Remembering “the Kid”

AP photo

Gary Carter/AP photo

Michael Lyon

Bio: Sophomore infielder at Palm Beach Atlantic University

First impression: Skip was an unbelievable man. When I was recruited by him he told me and my parents that he would act as my father away from home with his first priority to make me a better man and then a better ball player. I was shocked by his intensity and the love of the game he had. I had never met someone who was as intense as he was. You could literally see the fire in his eyes. Everything he did he, gave it all- from hitting ground balls to throwing BP every day.

Favorite story: He always made us laugh. He would always have competitions with the other coaches in BP. After BP was over he would always have the least amount of baseballs in the back of the cage, he would always say “look it’s snowing in the back of cage,” due to the amount of bad balls thrown. He had a nickname for everyone. He wanted everything clean and spotless. He went to the extreme of numbering our baseballs and would make us run for every ball that was missing. It was just the type of guy he was. We always loved hearing his story of the 1986 Mets in the World Series. He told the story so well that you could feel like you were up at bat and could hear the fans roar.

How he’ll remember ‘The Kid’: I will remember him for his love of the game and what he invested me spiritually. He has given me determination to never give up and work my hardest to achieve my dreams. As a team, we wear a patch with his number and name on it, as well as bring his jersey to every game. He is still part of our team even though he is not there physically. We are determined to give our best effort every day, just like he did. He was a special man and we will miss him dearly. This season is for skip.

Doug Flynn

Bio: 11-year big-leaguer and former teammate of Gary Carter was part of Cincinnati’s “Big Red Machine” that won the 1975 and 1976 World Series. Won the National League Gold Glove Award at second base and tied a Major League record by hitting three triples in one game in 1980.

First impression: Gary and I met while playing Double-A ball in 1973, he in Quebec City and me in Three Rivers, Canada.  It did not take long to realize that he loved baseball and he loved life.  His enthusiasm was real and his passion for being the best was very evident as you watched him daily and got to know him.  Our friendship began to grow as he used MY BAT during the Double-A All-Star game, where he hit two home runs and won the MVP! As long as I knew him, he remained consistent everything he did.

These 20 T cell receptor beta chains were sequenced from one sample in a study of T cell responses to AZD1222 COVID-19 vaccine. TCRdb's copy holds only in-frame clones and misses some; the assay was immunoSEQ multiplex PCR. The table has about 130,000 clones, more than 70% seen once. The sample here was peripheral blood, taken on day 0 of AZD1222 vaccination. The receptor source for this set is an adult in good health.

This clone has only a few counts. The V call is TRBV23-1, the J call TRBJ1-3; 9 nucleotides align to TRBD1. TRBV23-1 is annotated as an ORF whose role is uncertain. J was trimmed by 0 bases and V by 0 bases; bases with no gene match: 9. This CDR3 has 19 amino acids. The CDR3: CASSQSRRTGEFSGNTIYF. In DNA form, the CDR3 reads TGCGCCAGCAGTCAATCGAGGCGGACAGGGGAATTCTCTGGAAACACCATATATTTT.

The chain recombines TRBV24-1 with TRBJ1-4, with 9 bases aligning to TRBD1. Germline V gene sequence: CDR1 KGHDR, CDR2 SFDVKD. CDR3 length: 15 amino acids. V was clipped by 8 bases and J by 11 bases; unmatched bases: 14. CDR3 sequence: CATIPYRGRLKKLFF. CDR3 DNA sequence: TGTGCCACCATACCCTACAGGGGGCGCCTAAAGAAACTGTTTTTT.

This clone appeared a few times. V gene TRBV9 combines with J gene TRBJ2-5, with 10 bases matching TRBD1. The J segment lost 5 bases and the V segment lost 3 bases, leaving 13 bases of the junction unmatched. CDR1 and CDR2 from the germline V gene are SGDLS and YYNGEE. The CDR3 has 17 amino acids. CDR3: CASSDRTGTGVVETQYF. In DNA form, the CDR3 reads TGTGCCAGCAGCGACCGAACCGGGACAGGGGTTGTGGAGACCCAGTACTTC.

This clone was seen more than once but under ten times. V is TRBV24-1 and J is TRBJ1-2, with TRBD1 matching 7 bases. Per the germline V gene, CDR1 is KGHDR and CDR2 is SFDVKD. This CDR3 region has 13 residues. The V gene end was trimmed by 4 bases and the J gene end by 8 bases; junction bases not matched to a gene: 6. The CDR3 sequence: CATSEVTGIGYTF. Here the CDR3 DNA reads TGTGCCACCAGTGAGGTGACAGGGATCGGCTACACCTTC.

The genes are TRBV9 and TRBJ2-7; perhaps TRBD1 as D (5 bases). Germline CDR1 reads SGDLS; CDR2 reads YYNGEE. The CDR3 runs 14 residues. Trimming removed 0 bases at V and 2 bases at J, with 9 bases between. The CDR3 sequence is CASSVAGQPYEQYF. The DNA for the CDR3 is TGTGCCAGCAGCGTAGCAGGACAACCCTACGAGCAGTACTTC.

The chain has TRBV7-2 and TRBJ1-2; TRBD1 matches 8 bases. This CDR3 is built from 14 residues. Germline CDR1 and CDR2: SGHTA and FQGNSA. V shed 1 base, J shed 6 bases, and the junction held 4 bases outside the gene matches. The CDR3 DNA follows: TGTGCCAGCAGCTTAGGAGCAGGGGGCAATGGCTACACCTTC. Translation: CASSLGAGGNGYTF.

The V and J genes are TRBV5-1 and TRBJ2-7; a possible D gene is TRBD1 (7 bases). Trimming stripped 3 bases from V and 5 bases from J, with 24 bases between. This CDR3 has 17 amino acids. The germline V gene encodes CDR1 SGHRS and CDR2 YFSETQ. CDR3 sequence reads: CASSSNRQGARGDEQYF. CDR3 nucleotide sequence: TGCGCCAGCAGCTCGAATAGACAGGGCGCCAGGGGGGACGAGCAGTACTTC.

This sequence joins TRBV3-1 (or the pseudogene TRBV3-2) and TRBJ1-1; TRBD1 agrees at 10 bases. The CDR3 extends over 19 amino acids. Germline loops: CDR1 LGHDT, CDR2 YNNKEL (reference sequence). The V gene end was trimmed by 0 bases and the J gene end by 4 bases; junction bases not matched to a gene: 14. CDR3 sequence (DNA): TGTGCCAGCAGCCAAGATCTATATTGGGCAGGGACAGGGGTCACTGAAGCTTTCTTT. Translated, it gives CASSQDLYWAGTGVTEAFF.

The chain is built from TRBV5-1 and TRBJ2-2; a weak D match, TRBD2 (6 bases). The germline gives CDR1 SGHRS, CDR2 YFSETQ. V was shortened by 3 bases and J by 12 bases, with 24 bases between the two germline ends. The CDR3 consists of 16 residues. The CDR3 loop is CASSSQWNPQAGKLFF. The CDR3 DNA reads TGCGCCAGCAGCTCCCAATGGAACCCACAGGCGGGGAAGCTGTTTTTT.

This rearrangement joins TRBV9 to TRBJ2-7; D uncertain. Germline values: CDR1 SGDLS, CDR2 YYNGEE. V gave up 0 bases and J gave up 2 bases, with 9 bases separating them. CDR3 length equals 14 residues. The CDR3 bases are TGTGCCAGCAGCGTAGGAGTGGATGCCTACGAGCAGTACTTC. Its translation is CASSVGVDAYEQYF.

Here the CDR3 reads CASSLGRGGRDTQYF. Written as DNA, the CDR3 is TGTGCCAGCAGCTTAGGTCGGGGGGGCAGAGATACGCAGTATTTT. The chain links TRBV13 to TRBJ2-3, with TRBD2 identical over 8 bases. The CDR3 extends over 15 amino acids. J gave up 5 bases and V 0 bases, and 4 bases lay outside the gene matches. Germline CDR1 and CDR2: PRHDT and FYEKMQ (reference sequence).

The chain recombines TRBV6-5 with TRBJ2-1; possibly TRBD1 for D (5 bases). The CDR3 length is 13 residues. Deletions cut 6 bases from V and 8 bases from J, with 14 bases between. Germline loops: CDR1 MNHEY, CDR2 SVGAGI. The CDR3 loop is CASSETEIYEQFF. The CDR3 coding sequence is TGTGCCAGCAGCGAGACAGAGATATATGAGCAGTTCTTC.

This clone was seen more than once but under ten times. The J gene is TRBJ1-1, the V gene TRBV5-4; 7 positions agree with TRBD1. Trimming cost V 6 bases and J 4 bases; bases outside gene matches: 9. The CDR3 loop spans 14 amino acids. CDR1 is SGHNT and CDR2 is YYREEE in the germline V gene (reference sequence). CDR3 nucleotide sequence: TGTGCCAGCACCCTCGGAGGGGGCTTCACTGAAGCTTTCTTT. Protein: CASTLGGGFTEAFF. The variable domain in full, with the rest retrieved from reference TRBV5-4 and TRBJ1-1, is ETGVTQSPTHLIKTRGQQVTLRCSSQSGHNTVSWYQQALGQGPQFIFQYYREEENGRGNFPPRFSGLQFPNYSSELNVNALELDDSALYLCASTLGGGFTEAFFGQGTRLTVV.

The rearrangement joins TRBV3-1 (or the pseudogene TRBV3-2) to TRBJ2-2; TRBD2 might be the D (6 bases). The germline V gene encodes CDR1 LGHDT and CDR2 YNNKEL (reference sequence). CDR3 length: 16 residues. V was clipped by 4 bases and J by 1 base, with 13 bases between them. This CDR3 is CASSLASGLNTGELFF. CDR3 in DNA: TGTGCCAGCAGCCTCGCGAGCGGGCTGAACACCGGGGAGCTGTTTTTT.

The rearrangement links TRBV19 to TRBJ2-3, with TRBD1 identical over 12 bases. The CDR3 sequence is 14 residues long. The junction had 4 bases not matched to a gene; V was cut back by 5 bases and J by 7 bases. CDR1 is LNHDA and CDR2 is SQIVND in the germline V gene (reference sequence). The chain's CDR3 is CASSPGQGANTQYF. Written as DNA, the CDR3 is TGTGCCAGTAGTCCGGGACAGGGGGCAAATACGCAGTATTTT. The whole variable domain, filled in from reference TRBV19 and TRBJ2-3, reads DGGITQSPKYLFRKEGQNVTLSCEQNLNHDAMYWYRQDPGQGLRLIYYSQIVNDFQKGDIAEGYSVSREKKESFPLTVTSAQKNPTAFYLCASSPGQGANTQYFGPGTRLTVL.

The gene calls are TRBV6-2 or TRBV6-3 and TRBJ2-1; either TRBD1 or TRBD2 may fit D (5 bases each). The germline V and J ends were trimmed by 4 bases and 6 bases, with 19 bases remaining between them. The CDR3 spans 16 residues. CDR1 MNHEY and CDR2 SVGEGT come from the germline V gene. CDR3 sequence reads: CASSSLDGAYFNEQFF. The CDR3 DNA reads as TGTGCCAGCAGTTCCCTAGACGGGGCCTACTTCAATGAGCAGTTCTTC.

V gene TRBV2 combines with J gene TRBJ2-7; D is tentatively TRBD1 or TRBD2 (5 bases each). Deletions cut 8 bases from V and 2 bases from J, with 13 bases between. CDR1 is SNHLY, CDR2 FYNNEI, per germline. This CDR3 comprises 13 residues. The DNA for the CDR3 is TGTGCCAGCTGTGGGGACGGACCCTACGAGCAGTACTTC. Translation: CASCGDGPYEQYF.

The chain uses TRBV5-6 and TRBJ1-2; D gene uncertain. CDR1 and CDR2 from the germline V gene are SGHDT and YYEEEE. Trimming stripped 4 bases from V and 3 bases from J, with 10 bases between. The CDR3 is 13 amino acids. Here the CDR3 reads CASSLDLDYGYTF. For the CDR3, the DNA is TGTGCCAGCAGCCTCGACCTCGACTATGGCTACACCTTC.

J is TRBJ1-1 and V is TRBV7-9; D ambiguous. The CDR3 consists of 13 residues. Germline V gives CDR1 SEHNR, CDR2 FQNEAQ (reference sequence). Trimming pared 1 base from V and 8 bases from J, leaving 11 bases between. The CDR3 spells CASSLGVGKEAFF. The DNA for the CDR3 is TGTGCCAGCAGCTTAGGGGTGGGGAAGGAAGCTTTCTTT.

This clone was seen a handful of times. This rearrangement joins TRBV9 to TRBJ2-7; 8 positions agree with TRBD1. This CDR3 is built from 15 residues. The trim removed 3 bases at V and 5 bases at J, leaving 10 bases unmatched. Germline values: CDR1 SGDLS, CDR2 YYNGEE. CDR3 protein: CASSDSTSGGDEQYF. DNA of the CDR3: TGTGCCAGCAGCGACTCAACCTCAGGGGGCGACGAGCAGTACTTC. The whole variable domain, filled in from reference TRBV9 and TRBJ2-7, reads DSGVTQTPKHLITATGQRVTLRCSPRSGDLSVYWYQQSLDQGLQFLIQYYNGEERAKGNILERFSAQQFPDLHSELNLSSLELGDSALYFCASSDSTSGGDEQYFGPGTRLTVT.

Favorite story: In 1975, Pete Rose informed me I was to be sent back to the minor leagues unless I had a good game.  We were in Montreal and Gary was catching, and as I was preparing to hit I told him of my predicament.  There were two outs and no one on base, so he tipped me off on a pitch and I hit a double. I got another hit later and was never sent down.  His comment was we needed to help each other stay around for as long as possible.

How he’ll remember ‘The Kid’: I will remember his smile, his warmth and big ole handshake he ALWAYS gave.  I will remember his dignity and his witness for Jesus. I will remember his enthusiasm and love for life and the way he made people feel when he was around them.  I will cherish his friendship until we one day meet again in Heaven.  He will and should always be remembered for being a great catcher, a great teammate, and a better person.

Keith Madison

Bio: Publisher of Inside Pitch and ABCA Hall of Famer was the head coach at the University of Kentucky for 25 years. Served with Gary Carter during a SCORE International baseball outreach in the Dominican Republic.

First impression: My first impression of Gary as a young player (even though I didn’t or couldn’t articulate it at the time) was, “how could any one person have this much power, this much potential and this much personality?!?”

Favorite story: The He was so humble and willing to serve.  As a player, Gary had a bigger-than-life personality, but on this mission trip he was willing to take the back seat and not draw attention to himself.  I couldn’t help but think, “how many Hall of Famers are willing to go out to a dusty, dirty baseball field in a third-world country to teach baseball and share their faith?”  It was encouraging and uplifting to see one of the greatest catchers in the history of MLB wanting to give back in that way.

How he’ll remember ‘The Kid’: I will remember Gary Carter as a man who embraced baseball and life with enthusiasm and a positive attitude.  His smile and energy were always a powerful presence on the baseball field while his faith in God was evident everywhere.  In my mind, Gary Carter will leave a legacy of showing the world that you can be a talented athlete and a fierce competitor, but still have a lot of fun playing the game.